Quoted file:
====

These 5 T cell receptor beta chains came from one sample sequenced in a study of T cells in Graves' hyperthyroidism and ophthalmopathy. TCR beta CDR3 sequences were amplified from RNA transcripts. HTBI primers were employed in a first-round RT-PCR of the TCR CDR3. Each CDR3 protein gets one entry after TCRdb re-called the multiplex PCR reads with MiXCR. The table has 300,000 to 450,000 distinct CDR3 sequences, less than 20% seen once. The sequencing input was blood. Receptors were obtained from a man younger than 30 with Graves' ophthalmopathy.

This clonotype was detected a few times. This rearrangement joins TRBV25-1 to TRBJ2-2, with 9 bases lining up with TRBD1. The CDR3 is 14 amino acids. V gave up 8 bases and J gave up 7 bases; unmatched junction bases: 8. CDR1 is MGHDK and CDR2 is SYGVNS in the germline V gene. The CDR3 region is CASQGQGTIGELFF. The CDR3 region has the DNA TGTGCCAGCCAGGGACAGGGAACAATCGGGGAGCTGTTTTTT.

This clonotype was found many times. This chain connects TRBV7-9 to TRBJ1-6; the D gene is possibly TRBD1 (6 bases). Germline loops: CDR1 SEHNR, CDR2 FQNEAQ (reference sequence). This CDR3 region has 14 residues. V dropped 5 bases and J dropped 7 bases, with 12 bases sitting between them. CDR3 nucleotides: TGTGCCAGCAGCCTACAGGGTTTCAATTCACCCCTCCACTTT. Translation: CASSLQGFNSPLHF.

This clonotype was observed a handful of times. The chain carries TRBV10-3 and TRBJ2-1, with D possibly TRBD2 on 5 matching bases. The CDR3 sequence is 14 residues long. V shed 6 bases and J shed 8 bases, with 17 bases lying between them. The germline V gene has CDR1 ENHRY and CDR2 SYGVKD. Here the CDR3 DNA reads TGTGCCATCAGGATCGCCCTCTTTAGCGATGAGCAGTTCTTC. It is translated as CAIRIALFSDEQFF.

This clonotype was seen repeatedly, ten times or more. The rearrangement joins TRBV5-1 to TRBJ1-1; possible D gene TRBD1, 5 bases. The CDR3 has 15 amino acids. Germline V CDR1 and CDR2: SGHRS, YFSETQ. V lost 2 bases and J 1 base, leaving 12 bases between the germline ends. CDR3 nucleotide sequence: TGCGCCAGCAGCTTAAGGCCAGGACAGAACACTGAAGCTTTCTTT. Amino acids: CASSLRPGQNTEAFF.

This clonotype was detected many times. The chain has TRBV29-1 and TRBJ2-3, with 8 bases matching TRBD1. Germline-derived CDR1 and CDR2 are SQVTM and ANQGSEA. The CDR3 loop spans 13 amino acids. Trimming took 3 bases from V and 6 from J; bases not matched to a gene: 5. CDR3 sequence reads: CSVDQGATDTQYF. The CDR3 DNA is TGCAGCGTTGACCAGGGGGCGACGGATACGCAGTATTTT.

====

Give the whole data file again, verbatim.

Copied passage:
These 5 T cell receptor beta chains came from one sample sequenced in a study of T cells in Graves' hyperthyroidism and ophthalmopathy. TCR beta CDR3 sequences were amplified from RNA transcripts. HTBI primers were employed in a first-round RT-PCR of the TCR CDR3. Each CDR3 protein gets one entry after TCRdb re-called the multiplex PCR reads with MiXCR. The table has 300,000 to 450,000 distinct CDR3 sequences, less than 20% seen once. The sequencing input was blood. Receptors were obtained from a man younger than 30 with Graves' ophthalmopathy.

This clonotype was detected a few times. This rearrangement joins TRBV25-1 to TRBJ2-2, with 9 bases lining up with TRBD1. The CDR3 is 14 amino acids. V gave up 8 bases and J gave up 7 bases; unmatched junction bases: 8. CDR1 is MGHDK and CDR2 is SYGVNS in the germline V gene. The CDR3 region is CASQGQGTIGELFF. The CDR3 region has the DNA TGTGCCAGCCAGGGACAGGGAACAATCGGGGAGCTGTTTTTT.

This clonotype was found many times. This chain connects TRBV7-9 to TRBJ1-6; the D gene is possibly TRBD1 (6 bases). Germline loops: CDR1 SEHNR, CDR2 FQNEAQ (reference sequence). This CDR3 region has 14 residues. V dropped 5 bases and J dropped 7 bases, with 12 bases sitting between them. CDR3 nucleotides: TGTGCCAGCAGCCTACAGGGTTTCAATTCACCCCTCCACTTT. Translation: CASSLQGFNSPLHF.

This clonotype was observed a handful of times. The chain carries TRBV10-3 and TRBJ2-1, with D possibly TRBD2 on 5 matching bases. The CDR3 sequence is 14 residues long. V shed 6 bases and J shed 8 bases, with 17 bases lying between them. The germline V gene has CDR1 ENHRY and CDR2 SYGVKD. Here the CDR3 DNA reads TGTGCCATCAGGATCGCCCTCTTTAGCGATGAGCAGTTCTTC. It is translated as CAIRIALFSDEQFF.

This clonotype was seen repeatedly, ten times or more. The rearrangement joins TRBV5-1 to TRBJ1-1; possible D gene TRBD1, 5 bases. The CDR3 has 15 amino acids. Germline V CDR1 and CDR2: SGHRS, YFSETQ. V lost 2 bases and J 1 base, leaving 12 bases between the germline ends. CDR3 nucleotide sequence: TGCGCCAGCAGCTTAAGGCCAGGACAGAACACTGAAGCTTTCTTT. Amino acids: CASSLRPGQNTEAFF.

This clonotype was detected many times. The chain has TRBV29-1 and TRBJ2-3, with 8 bases matching TRBD1. Germline-derived CDR1 and CDR2 are SQVTM and ANQGSEA. The CDR3 loop spans 13 amino acids. Trimming took 3 bases from V and 6 from J; bases not matched to a gene: 5. CDR3 sequence reads: CSVDQGATDTQYF. The CDR3 DNA is TGCAGCGTTGACCAGGGGGCGACGGATACGCAGTATTTT.